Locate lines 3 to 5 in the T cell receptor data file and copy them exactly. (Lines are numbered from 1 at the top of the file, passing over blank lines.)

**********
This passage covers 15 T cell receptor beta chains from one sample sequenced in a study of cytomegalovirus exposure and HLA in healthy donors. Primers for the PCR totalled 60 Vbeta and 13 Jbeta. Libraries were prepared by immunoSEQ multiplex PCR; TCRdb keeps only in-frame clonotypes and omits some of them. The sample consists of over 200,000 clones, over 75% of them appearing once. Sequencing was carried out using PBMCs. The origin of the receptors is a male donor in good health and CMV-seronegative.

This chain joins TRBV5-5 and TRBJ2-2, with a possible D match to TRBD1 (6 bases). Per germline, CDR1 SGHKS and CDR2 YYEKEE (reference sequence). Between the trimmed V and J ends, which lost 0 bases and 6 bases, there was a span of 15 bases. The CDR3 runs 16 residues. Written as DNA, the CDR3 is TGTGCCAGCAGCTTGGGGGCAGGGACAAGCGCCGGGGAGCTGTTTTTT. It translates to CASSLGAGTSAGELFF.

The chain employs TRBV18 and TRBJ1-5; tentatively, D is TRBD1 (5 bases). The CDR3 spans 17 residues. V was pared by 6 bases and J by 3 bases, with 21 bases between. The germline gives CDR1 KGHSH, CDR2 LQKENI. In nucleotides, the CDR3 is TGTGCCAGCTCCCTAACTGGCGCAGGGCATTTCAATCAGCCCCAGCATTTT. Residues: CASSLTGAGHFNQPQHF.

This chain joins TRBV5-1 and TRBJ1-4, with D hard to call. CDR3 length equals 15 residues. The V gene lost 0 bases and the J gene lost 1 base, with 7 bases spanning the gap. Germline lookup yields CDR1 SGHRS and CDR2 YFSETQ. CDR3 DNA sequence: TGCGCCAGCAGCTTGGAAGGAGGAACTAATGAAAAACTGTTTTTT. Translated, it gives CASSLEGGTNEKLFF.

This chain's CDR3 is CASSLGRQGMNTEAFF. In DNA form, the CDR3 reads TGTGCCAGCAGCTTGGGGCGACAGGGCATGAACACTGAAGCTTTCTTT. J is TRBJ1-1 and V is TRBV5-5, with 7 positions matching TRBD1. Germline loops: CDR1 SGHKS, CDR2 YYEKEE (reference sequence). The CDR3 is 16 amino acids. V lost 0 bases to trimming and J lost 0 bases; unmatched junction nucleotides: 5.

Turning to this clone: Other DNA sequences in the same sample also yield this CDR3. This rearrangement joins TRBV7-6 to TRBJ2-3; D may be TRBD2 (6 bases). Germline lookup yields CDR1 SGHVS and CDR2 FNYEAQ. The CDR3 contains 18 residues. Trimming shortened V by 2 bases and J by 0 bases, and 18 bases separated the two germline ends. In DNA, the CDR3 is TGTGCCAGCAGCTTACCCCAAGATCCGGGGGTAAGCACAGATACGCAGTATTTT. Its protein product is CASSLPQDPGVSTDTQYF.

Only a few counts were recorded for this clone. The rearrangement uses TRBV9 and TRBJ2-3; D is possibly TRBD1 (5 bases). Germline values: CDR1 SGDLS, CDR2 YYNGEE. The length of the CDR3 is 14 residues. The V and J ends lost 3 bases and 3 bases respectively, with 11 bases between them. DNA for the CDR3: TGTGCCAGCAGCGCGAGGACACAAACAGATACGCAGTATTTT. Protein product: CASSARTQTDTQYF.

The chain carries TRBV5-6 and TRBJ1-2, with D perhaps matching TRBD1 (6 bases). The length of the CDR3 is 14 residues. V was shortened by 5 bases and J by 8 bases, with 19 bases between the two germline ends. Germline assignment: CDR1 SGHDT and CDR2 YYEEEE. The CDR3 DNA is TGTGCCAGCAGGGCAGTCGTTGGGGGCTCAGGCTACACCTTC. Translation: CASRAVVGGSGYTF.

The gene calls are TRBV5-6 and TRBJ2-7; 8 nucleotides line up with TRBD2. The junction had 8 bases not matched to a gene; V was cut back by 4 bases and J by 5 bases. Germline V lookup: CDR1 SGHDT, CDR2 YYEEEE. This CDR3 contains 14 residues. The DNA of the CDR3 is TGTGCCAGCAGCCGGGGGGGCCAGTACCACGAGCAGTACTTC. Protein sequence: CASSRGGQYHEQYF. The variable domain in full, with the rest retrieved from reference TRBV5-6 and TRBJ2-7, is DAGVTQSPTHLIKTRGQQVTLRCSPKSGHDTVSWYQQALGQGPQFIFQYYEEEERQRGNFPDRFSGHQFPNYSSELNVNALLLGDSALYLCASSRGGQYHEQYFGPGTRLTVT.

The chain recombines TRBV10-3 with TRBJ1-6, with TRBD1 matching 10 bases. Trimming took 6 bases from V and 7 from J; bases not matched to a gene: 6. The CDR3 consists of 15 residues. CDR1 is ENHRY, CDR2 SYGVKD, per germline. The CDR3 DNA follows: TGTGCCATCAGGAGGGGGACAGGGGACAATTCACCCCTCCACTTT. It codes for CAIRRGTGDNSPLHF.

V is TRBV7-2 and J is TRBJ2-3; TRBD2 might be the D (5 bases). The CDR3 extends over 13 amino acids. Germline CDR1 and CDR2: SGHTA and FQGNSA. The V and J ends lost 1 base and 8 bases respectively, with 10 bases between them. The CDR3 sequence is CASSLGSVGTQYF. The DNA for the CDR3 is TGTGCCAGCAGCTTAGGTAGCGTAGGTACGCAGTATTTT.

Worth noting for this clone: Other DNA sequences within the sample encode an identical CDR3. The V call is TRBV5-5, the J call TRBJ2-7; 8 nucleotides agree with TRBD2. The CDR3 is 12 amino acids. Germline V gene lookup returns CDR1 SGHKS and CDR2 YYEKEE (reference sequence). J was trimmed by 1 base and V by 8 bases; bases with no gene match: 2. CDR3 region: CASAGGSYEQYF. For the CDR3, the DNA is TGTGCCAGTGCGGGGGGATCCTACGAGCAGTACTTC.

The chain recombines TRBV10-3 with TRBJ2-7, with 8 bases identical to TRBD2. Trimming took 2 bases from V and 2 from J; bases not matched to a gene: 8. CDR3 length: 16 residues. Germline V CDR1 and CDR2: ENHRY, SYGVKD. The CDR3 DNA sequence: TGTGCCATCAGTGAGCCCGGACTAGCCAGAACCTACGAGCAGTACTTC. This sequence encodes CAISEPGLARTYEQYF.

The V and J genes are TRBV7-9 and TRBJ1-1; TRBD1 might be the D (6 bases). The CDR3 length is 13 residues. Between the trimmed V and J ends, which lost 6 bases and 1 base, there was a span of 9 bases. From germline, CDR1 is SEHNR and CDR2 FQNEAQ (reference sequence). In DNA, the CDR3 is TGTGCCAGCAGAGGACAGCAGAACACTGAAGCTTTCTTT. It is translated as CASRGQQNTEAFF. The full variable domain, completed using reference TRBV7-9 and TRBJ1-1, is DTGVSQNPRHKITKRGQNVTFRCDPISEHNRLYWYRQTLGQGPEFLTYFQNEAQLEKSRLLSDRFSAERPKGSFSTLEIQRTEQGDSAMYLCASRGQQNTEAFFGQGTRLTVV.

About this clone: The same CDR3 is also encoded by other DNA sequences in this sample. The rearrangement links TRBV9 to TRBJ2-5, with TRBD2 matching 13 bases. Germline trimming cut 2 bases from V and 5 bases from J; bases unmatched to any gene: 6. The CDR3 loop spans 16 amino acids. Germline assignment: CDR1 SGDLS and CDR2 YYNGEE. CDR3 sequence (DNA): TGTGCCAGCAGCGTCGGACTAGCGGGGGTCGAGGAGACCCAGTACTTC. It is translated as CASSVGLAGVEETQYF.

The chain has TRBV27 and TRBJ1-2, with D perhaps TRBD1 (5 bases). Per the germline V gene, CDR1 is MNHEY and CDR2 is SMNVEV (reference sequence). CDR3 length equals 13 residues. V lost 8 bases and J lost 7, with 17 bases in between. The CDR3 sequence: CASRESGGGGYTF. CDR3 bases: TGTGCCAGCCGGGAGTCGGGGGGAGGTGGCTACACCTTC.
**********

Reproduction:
The chain employs TRBV18 and TRBJ1-5; tentatively, D is TRBD1 (5 bases). The CDR3 spans 17 residues. V was pared by 6 bases and J by 3 bases, with 21 bases between. The germline gives CDR1 KGHSH, CDR2 LQKENI. In nucleotides, the CDR3 is TGTGCCAGCTCCCTAACTGGCGCAGGGCATTTCAATCAGCCCCAGCATTTT. Residues: CASSLTGAGHFNQPQHF.

This chain joins TRBV5-1 and TRBJ1-4, with D hard to call. CDR3 length equals 15 residues. The V gene lost 0 bases and the J gene lost 1 base, with 7 bases spanning the gap. Germline lookup yields CDR1 SGHRS and CDR2 YFSETQ. CDR3 DNA sequence: TGCGCCAGCAGCTTGGAAGGAGGAACTAATGAAAAACTGTTTTTT. Translated, it gives CASSLEGGTNEKLFF.

This chain's CDR3 is CASSLGRQGMNTEAFF. In DNA form, the CDR3 reads TGTGCCAGCAGCTTGGGGCGACAGGGCATGAACACTGAAGCTTTCTTT. J is TRBJ1-1 and V is TRBV5-5, with 7 positions matching TRBD1. Germline loops: CDR1 SGHKS, CDR2 YYEKEE (reference sequence). The CDR3 is 16 amino acids. V lost 0 bases to trimming and J lost 0 bases; unmatched junction nucleotides: 5.